One of the consistent argument made by Muslims is that the New Testament was changed somewhere between the time of Christ and the time of Muhammad. Their central contention about Jesus is that he was a prophet, who did not claim to be God and was not crucified, both are stated directly in the Quran and are expanded on in other sources. The idea that the gospels were changed is one of the central arguments underlying these beliefs.
But has the New Testament been changed, or more precisely is there evidence that the Bible has been changed in essential doctrines? Afterall, if we read a modern translation, there are footnotes indicating later changes to the manuscripts.
There are variations in manuscripts, this is widely known to be true. But there are no indications of a conspiracy to change the Bible. We know this because the Bible is the best attested work from the ancient world. There are more than 5000 Greek Manuscripts of the New Testament, 8000 in Latin, and thousands of other early translations known as “versions.” Additionally, the earliest Biblical manuscripts that we have collated come from the second century – within 100 to 150 years of the books authorship. By comparison, the next best attested work in the ancient world, the Illiad, is found in 500 manuscripts and the oldest manuscript is about 1000 years after the book was initially authored. No one argues that we don’t know the content of the Illiad. More to the point, we have manuscripts of the Bible that go back well before Muhammad’s time.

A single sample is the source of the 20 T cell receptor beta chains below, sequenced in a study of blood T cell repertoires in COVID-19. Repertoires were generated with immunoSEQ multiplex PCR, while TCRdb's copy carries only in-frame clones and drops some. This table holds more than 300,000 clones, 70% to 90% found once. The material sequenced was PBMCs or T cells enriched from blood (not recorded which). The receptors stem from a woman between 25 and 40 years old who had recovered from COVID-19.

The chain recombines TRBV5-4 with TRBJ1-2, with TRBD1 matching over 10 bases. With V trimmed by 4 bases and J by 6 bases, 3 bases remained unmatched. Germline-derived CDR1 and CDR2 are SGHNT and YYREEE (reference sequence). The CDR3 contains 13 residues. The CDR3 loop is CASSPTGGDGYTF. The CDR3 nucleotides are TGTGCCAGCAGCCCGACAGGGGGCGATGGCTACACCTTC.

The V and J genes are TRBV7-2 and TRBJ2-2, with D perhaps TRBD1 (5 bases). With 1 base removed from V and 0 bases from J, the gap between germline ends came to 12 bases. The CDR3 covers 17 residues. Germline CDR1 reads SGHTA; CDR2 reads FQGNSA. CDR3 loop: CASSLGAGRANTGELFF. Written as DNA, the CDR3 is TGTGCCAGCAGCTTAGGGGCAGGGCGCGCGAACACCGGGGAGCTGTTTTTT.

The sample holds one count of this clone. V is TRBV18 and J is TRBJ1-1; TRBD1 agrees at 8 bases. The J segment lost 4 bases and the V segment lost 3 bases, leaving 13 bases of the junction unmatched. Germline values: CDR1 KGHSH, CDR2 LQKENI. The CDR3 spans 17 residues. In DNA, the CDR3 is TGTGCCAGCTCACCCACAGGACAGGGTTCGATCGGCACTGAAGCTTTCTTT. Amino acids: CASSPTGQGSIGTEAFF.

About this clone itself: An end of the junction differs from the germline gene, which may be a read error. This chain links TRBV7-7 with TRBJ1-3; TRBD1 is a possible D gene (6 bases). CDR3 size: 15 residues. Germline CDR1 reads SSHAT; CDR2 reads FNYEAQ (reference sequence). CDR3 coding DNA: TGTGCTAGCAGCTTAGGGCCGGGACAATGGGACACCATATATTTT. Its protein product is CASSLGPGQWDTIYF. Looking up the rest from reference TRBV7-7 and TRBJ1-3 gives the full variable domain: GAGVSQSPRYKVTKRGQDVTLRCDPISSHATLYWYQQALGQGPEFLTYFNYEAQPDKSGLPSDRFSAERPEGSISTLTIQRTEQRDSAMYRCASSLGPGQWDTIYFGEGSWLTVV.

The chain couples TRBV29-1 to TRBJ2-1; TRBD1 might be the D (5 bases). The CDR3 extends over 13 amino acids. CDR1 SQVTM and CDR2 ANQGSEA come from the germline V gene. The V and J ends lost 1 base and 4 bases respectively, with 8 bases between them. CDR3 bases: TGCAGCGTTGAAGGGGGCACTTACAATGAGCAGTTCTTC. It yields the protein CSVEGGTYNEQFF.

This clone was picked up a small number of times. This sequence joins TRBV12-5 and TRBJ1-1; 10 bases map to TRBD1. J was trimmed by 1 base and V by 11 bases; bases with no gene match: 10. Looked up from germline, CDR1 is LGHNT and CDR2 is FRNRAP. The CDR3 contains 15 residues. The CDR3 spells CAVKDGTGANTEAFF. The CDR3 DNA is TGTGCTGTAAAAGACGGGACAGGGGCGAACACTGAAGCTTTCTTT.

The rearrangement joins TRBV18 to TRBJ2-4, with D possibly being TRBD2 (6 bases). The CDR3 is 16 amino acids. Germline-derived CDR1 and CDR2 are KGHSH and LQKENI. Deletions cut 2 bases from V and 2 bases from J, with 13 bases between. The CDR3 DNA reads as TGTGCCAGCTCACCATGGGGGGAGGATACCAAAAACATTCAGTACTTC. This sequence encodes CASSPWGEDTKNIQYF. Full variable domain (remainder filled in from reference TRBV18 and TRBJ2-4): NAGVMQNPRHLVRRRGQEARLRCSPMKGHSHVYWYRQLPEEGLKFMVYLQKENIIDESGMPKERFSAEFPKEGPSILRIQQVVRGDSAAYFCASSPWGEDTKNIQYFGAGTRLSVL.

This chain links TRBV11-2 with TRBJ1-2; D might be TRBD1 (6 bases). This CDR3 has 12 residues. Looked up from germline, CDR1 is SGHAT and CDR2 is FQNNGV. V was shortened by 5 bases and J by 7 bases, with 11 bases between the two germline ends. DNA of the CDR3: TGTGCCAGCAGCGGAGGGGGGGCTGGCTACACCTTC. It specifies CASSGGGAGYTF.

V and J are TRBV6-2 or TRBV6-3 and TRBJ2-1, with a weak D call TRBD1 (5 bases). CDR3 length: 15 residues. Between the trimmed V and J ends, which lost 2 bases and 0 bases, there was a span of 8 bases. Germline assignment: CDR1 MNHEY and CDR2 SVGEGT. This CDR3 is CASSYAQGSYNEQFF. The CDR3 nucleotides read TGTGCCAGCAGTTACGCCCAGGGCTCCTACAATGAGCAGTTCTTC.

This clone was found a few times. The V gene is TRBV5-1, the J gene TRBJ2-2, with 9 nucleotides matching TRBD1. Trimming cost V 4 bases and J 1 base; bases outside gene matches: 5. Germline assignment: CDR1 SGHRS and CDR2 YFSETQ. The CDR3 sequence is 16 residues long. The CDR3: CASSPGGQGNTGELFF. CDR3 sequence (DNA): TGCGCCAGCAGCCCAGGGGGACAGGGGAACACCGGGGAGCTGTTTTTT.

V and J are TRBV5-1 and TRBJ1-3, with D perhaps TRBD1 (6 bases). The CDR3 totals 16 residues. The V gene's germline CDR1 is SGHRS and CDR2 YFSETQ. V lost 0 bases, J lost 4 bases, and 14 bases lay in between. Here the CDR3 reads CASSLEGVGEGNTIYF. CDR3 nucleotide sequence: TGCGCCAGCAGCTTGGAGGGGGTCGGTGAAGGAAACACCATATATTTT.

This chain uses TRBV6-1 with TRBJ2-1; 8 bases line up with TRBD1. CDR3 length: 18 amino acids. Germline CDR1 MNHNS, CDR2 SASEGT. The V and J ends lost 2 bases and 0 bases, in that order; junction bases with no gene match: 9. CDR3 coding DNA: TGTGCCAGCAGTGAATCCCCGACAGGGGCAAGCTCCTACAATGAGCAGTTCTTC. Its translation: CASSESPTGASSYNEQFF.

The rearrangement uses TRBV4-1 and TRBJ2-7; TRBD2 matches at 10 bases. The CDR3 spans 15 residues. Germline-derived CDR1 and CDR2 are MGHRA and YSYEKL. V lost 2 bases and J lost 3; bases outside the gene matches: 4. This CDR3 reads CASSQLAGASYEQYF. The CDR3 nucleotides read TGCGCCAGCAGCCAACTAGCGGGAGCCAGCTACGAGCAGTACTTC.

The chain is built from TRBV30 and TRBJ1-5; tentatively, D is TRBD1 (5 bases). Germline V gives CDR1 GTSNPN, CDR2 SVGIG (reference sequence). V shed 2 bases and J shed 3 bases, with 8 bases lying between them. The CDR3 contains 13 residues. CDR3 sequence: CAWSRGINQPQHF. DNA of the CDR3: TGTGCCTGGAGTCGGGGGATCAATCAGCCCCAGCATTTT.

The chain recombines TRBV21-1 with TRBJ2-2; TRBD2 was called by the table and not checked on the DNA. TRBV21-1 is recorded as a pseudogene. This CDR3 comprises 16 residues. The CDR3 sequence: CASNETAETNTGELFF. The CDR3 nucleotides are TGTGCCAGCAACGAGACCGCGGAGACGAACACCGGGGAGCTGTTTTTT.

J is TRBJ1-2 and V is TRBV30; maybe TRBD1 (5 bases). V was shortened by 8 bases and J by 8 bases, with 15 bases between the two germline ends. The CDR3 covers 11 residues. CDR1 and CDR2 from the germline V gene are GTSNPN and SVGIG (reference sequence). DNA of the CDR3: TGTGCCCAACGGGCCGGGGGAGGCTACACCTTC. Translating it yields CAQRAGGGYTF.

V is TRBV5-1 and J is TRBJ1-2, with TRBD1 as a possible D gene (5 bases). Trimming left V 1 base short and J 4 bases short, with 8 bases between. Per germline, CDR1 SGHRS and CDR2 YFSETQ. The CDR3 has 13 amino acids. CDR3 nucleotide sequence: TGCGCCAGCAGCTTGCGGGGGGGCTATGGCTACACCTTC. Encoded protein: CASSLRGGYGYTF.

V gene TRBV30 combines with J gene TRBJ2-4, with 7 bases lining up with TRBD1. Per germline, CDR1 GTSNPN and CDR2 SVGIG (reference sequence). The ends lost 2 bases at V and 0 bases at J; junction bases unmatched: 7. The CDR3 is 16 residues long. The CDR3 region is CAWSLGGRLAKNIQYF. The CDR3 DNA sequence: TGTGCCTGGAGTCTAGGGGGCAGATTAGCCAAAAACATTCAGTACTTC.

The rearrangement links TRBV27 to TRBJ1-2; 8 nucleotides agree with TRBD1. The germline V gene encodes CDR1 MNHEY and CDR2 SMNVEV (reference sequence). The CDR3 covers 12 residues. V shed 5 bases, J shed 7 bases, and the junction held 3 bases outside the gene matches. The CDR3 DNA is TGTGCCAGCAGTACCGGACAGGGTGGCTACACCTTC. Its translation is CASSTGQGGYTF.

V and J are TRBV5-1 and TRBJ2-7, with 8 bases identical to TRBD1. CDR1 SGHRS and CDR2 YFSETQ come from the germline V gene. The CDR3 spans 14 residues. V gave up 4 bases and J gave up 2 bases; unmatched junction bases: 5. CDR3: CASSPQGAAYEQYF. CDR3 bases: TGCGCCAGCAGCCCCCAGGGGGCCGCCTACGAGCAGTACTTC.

Gordon Fee, in one of the most erudite articles on New Testament Textual Criticism “P66, P75, Origin and the Myth of an Early Alexandrian Recesension” proved beyond any reasonable doubt that while changes occur, the close relationship between the early Alexandrian Manuscripts and the earlier papyri demonstrate that there was no conspiracy by the early Church to change Christian dogma as Muslim’s assert.
While there are Textual problems with the New Testament, arguing for changes in Christian doctrine is the result of a conspiracy theory when we take the New Testament as a whole.